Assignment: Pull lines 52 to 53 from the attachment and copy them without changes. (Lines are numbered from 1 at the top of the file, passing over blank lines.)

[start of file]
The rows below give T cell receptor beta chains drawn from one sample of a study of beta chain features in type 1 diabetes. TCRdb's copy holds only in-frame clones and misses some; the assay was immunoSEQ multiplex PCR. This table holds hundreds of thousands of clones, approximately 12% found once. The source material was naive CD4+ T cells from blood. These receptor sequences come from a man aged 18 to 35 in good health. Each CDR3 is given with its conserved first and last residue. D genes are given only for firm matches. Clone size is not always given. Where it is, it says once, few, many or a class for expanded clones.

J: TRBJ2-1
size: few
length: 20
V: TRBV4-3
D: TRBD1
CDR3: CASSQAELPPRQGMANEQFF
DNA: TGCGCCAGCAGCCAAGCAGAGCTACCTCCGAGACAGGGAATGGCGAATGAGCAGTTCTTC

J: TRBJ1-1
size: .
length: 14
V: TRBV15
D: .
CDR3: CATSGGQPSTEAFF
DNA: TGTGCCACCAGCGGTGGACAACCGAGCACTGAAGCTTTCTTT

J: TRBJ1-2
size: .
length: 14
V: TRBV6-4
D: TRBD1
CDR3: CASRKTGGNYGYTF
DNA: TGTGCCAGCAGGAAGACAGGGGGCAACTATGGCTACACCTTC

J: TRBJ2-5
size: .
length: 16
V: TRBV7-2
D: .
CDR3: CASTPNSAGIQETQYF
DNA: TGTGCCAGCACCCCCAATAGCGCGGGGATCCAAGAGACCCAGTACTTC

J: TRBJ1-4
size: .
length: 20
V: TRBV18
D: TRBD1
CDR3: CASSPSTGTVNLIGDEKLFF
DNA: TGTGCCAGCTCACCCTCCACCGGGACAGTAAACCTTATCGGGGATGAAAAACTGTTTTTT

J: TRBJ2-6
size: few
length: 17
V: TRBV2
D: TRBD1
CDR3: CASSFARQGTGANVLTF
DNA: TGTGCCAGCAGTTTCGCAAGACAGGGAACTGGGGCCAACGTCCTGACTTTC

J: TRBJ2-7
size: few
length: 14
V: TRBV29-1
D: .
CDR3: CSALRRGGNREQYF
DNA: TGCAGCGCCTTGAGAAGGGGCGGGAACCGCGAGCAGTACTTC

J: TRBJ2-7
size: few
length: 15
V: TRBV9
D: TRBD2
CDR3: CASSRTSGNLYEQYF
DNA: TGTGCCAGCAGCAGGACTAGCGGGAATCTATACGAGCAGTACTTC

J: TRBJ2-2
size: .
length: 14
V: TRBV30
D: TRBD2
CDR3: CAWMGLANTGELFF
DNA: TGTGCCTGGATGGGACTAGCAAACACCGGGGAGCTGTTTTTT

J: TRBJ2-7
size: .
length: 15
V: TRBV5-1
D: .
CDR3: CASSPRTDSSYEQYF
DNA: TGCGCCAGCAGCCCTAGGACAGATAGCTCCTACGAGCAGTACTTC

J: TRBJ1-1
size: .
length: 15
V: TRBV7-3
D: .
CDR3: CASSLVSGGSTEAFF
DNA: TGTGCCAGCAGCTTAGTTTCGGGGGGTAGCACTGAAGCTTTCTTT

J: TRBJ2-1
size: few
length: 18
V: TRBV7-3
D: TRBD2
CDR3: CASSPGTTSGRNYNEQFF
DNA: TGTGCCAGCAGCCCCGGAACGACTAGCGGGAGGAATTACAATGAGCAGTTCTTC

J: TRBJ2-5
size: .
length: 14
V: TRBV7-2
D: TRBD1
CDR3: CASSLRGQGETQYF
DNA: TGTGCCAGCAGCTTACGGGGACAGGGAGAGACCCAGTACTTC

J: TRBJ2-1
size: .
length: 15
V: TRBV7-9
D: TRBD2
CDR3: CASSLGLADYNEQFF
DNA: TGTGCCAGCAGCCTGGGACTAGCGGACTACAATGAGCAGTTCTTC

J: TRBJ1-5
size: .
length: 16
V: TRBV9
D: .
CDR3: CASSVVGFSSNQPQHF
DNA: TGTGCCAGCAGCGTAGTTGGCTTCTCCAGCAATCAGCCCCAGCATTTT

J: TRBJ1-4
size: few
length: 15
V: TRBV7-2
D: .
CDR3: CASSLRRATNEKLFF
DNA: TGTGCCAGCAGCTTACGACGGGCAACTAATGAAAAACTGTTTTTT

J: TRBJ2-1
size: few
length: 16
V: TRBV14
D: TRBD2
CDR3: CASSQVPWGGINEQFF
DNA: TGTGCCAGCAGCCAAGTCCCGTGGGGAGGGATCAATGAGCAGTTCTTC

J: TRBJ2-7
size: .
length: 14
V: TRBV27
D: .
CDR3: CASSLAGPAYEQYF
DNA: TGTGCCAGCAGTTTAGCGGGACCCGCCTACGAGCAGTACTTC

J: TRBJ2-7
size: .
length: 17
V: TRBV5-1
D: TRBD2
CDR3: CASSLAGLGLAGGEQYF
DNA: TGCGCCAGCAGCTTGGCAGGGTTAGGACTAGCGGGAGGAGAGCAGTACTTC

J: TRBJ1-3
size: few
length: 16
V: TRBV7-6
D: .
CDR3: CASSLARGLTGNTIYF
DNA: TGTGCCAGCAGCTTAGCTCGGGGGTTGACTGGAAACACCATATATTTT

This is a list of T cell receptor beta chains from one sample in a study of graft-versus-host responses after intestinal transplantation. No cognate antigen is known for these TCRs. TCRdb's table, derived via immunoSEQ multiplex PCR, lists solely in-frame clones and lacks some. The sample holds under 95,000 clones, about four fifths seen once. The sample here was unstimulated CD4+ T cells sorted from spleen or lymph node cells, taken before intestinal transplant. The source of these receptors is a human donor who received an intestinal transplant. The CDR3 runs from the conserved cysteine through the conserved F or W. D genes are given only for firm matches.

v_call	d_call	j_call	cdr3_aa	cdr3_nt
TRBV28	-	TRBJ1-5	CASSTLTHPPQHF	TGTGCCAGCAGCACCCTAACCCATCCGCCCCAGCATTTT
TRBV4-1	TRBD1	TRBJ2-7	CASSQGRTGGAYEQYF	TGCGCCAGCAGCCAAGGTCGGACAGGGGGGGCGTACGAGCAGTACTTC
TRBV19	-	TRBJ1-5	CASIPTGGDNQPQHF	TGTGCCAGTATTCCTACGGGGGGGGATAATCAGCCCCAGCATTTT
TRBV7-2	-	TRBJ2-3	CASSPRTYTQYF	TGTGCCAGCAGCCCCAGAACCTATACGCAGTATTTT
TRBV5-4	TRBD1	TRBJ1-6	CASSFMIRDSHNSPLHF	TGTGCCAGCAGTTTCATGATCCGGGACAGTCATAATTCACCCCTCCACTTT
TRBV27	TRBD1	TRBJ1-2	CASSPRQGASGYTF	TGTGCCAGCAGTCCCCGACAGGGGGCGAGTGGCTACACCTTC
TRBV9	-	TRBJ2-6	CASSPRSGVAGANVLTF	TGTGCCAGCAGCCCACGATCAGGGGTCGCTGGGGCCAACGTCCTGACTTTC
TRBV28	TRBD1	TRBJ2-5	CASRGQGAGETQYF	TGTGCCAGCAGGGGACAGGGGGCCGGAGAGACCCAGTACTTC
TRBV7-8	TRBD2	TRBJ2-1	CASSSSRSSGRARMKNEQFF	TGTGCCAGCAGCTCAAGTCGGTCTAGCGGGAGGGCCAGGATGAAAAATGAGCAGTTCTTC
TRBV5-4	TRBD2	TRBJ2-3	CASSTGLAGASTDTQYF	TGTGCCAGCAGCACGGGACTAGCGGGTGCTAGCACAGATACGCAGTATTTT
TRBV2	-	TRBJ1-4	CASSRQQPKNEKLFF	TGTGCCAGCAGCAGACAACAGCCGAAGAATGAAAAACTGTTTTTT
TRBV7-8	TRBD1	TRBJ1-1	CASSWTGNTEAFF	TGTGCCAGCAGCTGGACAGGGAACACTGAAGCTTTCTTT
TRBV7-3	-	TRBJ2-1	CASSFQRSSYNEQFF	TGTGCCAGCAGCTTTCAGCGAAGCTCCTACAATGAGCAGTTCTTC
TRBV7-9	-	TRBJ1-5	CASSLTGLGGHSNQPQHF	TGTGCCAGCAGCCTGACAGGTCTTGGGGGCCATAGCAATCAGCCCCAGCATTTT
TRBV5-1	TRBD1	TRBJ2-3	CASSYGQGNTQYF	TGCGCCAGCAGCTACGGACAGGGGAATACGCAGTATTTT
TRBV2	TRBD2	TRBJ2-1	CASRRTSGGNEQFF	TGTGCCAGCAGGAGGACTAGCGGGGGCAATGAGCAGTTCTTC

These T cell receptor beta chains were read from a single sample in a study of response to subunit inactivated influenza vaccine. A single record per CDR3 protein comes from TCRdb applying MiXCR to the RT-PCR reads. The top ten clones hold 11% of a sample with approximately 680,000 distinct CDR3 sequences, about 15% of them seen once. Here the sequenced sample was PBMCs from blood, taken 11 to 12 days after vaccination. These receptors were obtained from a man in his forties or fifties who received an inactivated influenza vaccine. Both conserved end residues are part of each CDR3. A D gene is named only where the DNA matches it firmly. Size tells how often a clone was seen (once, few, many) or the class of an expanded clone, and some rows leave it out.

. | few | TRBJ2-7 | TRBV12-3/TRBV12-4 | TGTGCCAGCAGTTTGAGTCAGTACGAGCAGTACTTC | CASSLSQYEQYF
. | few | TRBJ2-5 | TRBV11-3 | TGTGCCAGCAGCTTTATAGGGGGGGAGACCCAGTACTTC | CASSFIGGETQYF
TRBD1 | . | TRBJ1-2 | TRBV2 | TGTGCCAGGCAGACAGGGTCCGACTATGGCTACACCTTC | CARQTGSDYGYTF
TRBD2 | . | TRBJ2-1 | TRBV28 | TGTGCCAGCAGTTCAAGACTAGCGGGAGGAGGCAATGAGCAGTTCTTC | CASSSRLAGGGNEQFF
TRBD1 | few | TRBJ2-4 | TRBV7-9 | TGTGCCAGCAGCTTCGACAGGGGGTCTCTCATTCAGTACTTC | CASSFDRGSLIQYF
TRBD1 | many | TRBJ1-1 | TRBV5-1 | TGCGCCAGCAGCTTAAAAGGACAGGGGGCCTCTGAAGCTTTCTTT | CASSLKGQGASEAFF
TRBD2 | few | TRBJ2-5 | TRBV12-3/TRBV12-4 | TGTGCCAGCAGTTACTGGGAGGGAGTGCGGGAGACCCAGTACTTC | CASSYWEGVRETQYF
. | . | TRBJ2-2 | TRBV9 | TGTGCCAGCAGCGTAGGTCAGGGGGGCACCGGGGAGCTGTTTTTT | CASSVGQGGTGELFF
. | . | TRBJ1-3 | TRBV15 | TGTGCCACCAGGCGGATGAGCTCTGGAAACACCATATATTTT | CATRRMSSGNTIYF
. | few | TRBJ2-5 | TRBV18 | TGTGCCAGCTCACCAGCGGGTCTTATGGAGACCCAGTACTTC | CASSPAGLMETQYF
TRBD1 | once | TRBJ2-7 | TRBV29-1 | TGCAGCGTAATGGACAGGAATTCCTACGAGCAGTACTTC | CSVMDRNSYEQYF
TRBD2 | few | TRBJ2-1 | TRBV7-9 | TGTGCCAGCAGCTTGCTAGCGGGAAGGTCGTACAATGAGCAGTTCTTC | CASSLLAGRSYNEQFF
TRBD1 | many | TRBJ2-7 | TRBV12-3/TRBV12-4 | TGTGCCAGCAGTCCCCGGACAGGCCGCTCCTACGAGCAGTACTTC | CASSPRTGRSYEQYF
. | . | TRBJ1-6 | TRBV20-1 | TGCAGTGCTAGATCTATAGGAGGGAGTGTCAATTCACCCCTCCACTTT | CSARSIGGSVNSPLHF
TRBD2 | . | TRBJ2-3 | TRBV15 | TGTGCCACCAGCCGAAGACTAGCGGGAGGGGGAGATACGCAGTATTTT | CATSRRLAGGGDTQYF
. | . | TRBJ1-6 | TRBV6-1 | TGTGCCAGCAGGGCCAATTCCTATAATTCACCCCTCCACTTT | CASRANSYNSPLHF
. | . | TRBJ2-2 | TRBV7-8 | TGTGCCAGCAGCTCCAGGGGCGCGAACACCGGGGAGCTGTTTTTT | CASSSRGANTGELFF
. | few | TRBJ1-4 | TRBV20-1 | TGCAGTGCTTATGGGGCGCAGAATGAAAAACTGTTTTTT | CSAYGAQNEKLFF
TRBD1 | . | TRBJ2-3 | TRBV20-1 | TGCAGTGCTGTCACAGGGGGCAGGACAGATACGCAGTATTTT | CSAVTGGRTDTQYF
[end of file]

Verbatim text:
size: few
length: 15